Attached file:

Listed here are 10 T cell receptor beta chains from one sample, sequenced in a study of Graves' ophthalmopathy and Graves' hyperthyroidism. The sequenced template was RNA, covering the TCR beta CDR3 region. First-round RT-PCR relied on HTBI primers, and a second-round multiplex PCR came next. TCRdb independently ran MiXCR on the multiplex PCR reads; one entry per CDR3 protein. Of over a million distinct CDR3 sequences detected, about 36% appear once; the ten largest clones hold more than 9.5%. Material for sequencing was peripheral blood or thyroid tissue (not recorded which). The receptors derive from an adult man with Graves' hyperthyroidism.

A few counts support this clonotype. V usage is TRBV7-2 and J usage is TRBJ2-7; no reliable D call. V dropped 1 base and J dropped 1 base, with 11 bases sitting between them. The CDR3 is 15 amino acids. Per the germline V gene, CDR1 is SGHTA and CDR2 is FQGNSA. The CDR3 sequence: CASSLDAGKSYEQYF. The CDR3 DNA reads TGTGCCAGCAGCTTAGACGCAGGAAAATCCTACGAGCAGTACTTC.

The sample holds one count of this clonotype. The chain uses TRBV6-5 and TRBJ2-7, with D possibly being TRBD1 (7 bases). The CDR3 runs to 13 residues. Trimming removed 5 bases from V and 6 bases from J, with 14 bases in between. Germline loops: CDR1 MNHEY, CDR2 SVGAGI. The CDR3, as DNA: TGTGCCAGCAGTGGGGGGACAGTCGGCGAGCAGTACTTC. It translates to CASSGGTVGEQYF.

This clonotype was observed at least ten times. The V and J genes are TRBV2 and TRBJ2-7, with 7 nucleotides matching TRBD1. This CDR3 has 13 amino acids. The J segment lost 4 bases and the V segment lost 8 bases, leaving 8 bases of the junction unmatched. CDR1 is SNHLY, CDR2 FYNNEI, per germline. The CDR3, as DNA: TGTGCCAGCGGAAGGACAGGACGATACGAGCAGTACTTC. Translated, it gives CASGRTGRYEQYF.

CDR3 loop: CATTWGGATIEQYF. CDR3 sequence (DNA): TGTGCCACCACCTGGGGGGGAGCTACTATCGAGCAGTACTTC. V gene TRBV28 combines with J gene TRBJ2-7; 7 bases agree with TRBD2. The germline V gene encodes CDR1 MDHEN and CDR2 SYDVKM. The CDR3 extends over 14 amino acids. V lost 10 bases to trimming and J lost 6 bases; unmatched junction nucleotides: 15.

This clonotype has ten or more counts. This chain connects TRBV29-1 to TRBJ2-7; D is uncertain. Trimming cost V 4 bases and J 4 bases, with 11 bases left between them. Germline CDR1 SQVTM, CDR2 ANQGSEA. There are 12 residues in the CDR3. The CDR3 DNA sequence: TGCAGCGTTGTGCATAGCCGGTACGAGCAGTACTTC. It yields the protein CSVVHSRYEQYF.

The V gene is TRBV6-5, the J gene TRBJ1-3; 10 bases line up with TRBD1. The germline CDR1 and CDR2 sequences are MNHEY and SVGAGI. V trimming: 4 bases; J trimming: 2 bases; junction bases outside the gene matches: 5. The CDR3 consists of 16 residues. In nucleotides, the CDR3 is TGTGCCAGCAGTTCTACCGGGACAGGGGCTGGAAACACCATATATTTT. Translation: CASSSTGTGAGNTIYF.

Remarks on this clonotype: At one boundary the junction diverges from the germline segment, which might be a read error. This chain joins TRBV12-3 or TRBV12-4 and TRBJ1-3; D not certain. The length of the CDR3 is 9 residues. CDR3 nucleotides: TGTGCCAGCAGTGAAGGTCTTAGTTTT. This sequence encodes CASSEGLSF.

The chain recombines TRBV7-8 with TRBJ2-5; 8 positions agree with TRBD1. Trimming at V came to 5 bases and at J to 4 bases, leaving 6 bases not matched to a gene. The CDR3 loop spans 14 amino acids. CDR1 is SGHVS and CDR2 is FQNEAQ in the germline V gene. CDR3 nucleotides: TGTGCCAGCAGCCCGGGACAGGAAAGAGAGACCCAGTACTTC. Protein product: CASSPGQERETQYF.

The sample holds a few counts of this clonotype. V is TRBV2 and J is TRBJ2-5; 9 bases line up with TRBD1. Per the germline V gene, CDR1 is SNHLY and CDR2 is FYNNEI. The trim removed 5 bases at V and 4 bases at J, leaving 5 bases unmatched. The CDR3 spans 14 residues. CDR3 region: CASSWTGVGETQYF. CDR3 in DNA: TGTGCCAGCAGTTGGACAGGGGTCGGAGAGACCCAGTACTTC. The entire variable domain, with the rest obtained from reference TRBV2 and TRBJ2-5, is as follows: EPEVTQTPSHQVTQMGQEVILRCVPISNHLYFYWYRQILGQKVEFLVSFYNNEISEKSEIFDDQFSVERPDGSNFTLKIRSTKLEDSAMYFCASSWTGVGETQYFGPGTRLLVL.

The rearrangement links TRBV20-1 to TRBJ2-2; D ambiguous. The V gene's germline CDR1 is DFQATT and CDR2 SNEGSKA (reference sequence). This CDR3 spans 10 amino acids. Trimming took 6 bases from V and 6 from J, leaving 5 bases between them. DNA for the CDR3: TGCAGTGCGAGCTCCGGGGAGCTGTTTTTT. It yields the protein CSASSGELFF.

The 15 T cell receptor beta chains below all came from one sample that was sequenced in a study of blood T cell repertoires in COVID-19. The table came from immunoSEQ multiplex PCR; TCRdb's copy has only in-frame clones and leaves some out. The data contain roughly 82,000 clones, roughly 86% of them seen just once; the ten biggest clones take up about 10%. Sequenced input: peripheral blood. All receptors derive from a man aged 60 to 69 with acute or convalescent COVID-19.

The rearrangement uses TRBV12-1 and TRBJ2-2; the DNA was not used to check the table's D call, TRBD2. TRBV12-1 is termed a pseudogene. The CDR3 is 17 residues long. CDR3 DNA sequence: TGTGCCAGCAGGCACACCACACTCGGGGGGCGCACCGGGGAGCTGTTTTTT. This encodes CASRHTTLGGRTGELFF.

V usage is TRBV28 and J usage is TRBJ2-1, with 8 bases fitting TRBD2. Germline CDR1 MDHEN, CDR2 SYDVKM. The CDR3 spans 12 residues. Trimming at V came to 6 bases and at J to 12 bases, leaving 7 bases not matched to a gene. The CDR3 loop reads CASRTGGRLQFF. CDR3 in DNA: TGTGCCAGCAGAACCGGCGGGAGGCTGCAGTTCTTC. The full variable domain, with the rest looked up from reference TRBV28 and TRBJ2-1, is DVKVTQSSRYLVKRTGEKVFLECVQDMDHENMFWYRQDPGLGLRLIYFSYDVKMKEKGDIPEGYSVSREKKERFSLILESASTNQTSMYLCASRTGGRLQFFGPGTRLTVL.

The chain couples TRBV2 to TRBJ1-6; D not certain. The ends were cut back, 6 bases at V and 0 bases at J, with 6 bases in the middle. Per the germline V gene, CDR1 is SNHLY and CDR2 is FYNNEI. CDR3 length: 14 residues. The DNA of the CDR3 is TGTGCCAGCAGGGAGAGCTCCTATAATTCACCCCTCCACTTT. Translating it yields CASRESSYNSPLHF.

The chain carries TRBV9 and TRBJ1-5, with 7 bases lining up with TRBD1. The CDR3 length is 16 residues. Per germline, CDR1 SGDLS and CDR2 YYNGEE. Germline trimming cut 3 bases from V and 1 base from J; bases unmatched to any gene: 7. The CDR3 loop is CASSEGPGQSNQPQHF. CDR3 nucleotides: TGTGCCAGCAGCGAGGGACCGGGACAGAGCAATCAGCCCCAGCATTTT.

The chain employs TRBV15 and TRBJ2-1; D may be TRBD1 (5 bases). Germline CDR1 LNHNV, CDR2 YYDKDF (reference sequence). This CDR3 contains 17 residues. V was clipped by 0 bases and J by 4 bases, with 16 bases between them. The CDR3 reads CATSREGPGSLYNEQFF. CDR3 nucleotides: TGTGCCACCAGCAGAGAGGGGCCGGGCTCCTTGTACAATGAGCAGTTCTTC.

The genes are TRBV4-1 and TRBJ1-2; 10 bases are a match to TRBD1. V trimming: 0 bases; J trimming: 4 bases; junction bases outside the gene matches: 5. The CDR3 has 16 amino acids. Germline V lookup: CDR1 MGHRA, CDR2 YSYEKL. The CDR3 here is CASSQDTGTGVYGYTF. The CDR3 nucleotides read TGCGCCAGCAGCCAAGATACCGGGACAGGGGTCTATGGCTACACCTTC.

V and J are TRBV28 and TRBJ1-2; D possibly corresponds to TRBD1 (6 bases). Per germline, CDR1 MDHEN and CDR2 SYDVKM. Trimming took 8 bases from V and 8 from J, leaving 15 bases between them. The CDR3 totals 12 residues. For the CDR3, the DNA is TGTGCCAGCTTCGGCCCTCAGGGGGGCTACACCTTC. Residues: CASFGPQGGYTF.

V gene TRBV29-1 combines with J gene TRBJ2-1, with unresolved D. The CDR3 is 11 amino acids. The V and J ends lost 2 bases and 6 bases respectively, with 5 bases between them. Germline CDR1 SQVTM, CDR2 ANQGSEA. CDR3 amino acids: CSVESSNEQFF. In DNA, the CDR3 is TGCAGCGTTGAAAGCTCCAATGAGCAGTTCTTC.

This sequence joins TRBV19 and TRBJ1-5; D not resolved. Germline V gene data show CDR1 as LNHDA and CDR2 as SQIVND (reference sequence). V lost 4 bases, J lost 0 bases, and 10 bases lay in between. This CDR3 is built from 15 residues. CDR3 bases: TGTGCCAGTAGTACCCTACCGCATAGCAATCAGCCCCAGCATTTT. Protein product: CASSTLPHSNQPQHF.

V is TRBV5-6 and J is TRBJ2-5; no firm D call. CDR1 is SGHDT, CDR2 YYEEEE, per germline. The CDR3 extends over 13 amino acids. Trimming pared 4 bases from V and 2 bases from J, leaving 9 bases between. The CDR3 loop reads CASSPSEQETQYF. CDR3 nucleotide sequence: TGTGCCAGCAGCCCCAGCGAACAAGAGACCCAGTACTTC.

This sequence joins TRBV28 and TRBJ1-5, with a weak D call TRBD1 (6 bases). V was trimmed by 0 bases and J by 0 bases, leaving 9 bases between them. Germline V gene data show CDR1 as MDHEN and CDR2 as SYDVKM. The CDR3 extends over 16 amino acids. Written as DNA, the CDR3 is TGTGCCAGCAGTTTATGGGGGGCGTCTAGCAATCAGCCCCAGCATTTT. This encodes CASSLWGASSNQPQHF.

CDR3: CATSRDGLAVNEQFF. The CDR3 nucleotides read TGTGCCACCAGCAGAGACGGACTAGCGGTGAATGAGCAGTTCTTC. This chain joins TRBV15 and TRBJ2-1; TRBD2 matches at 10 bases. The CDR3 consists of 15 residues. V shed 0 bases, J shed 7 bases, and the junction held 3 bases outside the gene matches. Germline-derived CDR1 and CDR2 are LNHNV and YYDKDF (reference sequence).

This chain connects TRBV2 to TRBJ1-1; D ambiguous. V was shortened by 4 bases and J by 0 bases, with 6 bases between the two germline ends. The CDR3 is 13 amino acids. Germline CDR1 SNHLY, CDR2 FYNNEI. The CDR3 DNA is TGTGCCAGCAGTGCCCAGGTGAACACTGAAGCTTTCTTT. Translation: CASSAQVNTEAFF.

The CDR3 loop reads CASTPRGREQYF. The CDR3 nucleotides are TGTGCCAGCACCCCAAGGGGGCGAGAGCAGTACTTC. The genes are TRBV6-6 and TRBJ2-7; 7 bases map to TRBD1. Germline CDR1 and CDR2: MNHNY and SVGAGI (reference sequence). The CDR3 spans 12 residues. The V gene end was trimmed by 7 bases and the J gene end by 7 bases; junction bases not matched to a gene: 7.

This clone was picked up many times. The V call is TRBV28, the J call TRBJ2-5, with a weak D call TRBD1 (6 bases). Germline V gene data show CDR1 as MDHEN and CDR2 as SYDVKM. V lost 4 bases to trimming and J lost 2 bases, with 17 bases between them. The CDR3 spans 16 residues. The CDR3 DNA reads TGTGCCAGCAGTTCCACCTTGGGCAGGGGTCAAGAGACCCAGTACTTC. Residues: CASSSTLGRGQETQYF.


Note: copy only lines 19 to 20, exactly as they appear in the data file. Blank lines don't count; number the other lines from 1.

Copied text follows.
V and J are TRBV28 and TRBJ1-2; D possibly corresponds to TRBD1 (6 bases). Per germline, CDR1 MDHEN and CDR2 SYDVKM. Trimming took 8 bases from V and 8 from J, leaving 15 bases between them. The CDR3 totals 12 residues. For the CDR3, the DNA is TGTGCCAGCTTCGGCCCTCAGGGGGGCTACACCTTC. Residues: CASFGPQGGYTF.

V gene TRBV29-1 combines with J gene TRBJ2-1, with unresolved D. The CDR3 is 11 amino acids. The V and J ends lost 2 bases and 6 bases respectively, with 5 bases between them. Germline CDR1 SQVTM, CDR2 ANQGSEA. CDR3 amino acids: CSVESSNEQFF. In DNA, the CDR3 is TGCAGCGTTGAAAGCTCCAATGAGCAGTTCTTC.